Last week, I shared a particular challenge within many churches is the lack of participation by the congregation and the lack of allowing for participation by the leadership. These two issues represent two sides of the same coin and often boil to a lack of expectations – either that someone wants help or that someone can get the job done. But one reason that jobs do not get done is a lack of communication. This issue can impact many areas of a church – large or small. Insufficient, or ineffective, communication can prevent people from knowing what opportunities are available for service, what the responsibilities are in service, why the…

  • Towards A Healthy Church, A Major Reason Involvement Is a Challenge

    Over the past four weeks, I have shared my testimony of moving from being apart from the church to being a part of a church to now being a leader in multiple aspects of The Church. These testimonial posts allowed me to personally review how God has worked over time in my life, and to share with others the need to both be invested in by others and to invest in others. However, before we leave this part of the series, I want to move from the personal to the practical. That is, I want to provide a few specific helps to help you, or help you help others, to…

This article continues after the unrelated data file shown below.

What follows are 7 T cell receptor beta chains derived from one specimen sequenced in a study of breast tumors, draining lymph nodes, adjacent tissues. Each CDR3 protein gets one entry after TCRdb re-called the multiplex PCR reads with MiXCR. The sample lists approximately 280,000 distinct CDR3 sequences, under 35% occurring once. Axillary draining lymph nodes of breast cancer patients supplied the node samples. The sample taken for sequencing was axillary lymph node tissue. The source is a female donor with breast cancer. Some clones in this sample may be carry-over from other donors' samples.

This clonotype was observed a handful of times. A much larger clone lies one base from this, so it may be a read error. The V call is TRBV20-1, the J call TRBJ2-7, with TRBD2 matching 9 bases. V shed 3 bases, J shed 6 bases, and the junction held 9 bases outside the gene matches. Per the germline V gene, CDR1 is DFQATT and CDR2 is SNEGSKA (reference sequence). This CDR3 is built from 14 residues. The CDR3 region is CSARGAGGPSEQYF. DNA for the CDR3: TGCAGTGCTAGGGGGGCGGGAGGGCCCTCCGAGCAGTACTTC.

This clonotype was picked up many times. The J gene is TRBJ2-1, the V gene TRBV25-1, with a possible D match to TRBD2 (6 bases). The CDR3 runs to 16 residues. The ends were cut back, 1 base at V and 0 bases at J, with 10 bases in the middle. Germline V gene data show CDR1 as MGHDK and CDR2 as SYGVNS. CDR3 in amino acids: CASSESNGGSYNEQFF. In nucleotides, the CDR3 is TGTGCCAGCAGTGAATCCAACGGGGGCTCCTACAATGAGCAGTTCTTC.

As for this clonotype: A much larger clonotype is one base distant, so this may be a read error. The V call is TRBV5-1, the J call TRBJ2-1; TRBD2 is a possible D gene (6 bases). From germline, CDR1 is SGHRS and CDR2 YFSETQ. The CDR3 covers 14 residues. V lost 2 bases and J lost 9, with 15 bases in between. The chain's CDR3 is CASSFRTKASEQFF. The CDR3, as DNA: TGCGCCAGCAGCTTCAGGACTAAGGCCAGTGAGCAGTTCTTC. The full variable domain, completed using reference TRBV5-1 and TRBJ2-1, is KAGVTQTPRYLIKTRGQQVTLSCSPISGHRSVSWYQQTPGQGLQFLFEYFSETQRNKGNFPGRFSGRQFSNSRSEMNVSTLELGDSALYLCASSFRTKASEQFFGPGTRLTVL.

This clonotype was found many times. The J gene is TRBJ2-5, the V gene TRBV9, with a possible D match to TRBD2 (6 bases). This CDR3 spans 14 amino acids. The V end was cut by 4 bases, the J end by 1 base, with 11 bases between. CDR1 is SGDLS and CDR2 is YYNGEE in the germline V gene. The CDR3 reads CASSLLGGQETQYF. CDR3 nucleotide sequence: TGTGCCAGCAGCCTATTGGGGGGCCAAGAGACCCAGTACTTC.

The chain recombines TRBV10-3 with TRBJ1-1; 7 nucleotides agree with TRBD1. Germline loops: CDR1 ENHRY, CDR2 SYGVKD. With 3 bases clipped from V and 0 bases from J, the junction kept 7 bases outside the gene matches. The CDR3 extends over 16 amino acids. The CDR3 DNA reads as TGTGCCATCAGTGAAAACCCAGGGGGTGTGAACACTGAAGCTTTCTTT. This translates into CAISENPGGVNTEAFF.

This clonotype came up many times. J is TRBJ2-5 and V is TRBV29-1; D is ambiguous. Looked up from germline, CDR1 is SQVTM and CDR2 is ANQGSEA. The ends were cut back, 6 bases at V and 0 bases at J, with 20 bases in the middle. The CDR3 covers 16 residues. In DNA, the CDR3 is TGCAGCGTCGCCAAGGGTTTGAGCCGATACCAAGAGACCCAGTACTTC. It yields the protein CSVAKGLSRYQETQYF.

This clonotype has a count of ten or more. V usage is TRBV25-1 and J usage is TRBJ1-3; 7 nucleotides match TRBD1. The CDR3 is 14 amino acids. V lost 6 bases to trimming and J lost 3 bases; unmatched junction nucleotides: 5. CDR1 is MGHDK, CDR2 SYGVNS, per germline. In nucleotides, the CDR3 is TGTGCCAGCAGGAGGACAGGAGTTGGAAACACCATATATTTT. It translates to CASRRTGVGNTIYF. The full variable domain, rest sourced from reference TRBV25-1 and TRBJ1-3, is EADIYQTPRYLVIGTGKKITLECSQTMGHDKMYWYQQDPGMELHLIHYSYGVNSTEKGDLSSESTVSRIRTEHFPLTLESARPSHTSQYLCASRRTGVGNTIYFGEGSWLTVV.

• Towards a Healthy Church, A Personal Testimony, Part 4

    This post is the fourth and final post of my testimony related to becoming increasingly involved in the life of a church and in ministry overall. I allude to the three previous posts in this post. If you wish to read them for context, you can find them in the following links. Part 1 Part 2 Part 3 Although every person who follows Jesus is called to serve Him in some way, I realize not everyone is called to pastor a church, teach in a seminary, or lead a mission organization. In fact, a true understanding of the body of Christ ensures that such a calling is not possible. Otherwise,…

  • Towards a Healthy Church, A Personal Testimony, Part 3

    The blog this year has focused on the idea of what makes a church healthy. As I said early in this series, I am not attempting to re-write what has been offered by experts such as Dever, Rainer, and others, I am simply adding my perspective which can then be infused into the overall conservation. As part of adding my perspective, I am sharing my personal testimony as it relates to becoming involved in a/the church. Overall, the idea is more than becoming involved; the idea is about discipling others. However, getting people involved in ministry does allow for discipleship opportunities as I have shared over each of the past…